The Bolivian government has passed legislation that will allow children as young as 10 to seek employment. While such a movement is obviously controversial, and has been met with plenty of negative feedback, the purpose of such a law is reportedly an attempt to lower the existing level of child labor within the country. Primarily due to the economic conditions in Bolivia for the past few decades, child labor has been illegally practiced in jobs that a reasonable person would not consider to be suitable for children (Worstall). However, the new law contains proposed measures to regulate the child labor process.
According to indexmundi.com, a site that documents national information, such as labor and unemployment rates, recorded that in 2012, the level of the Bolivian population beneath the poverty line was a staggering 51.3 percent, but with an unemployment rate of only 5.5 percent (indexmundi). With a growing population of more than 10 million people (countryeconomy), the levels of those who are impoverished will simply rise, forcing children into labor and into a family-supporting role. Unfortunately, this has been a trend in Bolivia for several years, with children at times younger than 10, the current legal age of child labor in Bolivia, working in agriculture, mining, and even prostitution (United States Department of Labor). While a law legalizing child labor is certainly taboo to Westerners, given Bolivia’s current situation, this law may actually be a step in the right direction.
The Bolivian government has recognized child labor as a major issue within their country. Tim Worstall reports that one of the primary motives of a bill legalizing child labor is to protect those who are working, as well as to pay them a fair wage for their employment. Senator Adolfo Mendoza stated that child labor is a difficult fight, and “rather than persecute it, [the Bolivian government wants] to protect the rights and guarantee the labor security of children” (Worstall).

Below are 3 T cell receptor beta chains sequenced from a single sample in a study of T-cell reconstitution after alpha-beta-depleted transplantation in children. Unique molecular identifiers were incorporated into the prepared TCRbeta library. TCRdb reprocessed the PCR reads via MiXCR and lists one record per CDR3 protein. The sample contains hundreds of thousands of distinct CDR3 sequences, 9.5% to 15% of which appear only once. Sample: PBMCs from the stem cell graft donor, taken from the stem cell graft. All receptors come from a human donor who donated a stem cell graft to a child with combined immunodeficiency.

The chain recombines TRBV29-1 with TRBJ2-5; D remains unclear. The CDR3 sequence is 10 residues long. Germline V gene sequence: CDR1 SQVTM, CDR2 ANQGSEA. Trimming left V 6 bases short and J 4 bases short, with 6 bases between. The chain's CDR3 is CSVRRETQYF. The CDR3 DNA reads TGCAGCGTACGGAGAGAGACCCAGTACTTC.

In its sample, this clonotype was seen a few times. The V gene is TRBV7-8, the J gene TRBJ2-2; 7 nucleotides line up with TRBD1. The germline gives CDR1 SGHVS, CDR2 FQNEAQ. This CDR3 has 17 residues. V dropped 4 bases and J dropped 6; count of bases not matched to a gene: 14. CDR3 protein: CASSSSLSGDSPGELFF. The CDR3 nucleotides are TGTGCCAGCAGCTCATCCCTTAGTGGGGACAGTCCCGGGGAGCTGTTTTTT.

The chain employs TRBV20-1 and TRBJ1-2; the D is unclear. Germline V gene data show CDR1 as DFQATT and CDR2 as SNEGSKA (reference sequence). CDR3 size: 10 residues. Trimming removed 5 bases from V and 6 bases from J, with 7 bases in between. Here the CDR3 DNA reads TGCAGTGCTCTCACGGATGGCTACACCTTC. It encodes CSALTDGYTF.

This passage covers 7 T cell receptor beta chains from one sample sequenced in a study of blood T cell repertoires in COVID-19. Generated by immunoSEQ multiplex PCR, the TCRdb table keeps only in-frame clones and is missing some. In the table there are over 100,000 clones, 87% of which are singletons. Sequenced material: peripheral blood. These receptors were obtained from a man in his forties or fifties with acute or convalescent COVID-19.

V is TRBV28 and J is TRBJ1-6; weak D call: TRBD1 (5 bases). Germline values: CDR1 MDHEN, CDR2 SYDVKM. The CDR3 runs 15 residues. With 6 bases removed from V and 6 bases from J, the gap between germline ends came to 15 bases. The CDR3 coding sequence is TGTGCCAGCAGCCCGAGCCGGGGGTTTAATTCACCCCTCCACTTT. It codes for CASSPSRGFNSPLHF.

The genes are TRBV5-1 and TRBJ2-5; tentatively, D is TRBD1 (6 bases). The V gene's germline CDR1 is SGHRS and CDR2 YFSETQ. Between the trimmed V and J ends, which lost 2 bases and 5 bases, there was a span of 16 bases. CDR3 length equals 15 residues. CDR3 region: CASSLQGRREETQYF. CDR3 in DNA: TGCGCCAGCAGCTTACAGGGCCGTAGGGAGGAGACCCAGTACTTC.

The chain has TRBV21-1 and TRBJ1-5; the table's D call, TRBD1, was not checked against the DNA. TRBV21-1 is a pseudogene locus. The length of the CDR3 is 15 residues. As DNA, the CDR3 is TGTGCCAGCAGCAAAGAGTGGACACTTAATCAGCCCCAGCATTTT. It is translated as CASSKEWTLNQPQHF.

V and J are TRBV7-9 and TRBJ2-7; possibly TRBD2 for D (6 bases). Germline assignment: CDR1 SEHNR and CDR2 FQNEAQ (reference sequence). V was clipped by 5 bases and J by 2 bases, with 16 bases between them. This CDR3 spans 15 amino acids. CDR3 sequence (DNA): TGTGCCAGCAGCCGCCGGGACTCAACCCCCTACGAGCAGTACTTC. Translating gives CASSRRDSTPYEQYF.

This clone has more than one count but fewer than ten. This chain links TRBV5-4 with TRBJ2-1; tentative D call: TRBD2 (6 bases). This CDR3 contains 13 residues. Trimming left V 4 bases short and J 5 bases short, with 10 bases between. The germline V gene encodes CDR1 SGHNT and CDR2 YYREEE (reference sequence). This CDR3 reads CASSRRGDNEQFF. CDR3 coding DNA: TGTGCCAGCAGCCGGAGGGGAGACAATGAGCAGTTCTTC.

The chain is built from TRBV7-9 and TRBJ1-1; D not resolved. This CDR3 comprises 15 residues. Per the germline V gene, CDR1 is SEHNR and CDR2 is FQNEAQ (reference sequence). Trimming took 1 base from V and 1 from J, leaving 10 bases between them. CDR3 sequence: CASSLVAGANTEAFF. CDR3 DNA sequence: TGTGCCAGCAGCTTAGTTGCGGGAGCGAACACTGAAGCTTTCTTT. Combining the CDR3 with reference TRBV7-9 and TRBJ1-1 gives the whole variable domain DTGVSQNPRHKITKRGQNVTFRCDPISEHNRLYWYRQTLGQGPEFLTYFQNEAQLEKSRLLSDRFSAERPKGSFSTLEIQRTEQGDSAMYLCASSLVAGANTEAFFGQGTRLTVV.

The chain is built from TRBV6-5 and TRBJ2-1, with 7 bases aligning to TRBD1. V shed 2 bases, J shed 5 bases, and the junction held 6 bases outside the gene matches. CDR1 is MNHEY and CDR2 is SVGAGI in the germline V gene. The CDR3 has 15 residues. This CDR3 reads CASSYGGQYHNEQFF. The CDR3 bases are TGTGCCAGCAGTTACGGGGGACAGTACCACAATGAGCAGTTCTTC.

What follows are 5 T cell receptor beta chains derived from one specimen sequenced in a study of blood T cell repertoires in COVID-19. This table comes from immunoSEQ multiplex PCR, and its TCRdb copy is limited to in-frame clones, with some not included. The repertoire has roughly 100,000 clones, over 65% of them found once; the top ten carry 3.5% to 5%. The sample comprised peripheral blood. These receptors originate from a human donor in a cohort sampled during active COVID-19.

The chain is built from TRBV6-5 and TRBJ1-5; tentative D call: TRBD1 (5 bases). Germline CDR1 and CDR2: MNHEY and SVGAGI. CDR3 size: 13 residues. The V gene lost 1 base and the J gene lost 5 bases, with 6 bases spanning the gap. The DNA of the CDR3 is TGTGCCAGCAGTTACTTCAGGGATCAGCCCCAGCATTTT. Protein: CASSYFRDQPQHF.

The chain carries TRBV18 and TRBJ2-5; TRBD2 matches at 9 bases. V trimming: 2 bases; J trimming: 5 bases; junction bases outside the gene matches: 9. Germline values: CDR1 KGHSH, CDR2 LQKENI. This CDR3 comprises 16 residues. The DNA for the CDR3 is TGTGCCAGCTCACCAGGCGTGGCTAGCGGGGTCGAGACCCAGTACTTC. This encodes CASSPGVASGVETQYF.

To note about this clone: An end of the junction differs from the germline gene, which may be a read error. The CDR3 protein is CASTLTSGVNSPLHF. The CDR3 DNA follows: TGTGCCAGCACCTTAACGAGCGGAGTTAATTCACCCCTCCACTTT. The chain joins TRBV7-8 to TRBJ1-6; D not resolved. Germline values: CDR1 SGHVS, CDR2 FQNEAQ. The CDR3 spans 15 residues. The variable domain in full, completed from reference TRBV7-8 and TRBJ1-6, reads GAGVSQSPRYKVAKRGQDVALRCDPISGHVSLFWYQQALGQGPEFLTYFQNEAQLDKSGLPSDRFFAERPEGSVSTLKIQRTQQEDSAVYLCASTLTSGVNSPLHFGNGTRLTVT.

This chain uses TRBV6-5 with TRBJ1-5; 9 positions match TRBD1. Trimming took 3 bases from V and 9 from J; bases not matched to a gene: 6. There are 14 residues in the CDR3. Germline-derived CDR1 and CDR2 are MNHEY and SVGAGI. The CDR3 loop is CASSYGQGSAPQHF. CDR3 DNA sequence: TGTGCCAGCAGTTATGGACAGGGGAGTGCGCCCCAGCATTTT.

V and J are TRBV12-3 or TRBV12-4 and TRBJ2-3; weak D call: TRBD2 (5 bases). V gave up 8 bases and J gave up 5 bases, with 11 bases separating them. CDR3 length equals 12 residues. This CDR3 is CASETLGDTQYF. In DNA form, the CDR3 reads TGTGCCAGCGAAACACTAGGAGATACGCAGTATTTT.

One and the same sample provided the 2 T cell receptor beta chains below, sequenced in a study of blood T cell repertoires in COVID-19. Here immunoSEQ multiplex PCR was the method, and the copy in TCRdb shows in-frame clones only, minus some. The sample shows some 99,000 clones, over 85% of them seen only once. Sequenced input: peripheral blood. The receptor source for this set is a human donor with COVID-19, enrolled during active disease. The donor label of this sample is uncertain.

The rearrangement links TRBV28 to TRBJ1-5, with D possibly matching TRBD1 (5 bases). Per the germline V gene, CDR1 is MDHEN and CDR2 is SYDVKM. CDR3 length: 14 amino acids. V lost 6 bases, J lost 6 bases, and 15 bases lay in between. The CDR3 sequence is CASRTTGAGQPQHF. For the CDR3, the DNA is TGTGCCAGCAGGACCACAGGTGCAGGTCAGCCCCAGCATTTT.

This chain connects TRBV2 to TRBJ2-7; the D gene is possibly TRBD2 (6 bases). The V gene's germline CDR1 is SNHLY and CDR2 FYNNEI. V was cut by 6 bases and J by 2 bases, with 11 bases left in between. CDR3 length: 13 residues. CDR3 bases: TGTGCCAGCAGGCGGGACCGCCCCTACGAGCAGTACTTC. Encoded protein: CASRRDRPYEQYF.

La Razón, one of Bolivia’s primary news sources, explicitly details the points of the new law, titled “El Código de la Niña, Niño y Adolescente” (The Child’s and Adolescent’s Act). Alan Vargas Lima of La Razón explains that the law will lower the existing age of legal child labor from 14 to 12, but children as young as 10 years old may be self-employed. The code, however, includes several stipulations to these employment laws. Vargas Lima writes, “The code… may authorize self-employment to children and adolescents aged 10 to 14, and gainful-employment to those aged 12 to 14, ‘as long as [the work] does not interfere with their right to education, is not dangerous, unhealthy, does not compromise their dignity and development, or is expressly prohibited by the law’” (Vargas Lima, translated).
While El Código de la Niña, Niño y Adolescente is a first-of-its-kind bill that has been met with much criticism due to its very nature of legalizing child labor, it could in fact be a way to protect the children of Bolivia from manipulation and dangerous work environments, while at the same time allowing them to help their struggling families. Ultimately, the regulation of child labor could lead to an overall decrease in children working in the country, allowing those who were initially working illegally to pursue an education, or even enjoy the simplicities and innocence of childhood. That education could potentially open doors for these children that, for the youth of Bolivia, have always been closed. This is all speculation, however, and while still in the early days of this act, all we can do is wait and watch how it develops for the struggling South American nation.
Country Economy. “Bolivia – Population.”
indexmundi. “Historical Data Graphs per Year.”
United States Department of Labor. “Bolivia; 2012 Findings on the Worst Forms of Child Labor.”
Vargas Lima, Alan. La Razón. “Nuevas disposiciones del Código de la Niña, Niño y Adolescente.”
Worstall, Tim. Forbes. “Bolivia Legalises Child Labour And Child Labour Might Decline In Bolivia [sic].”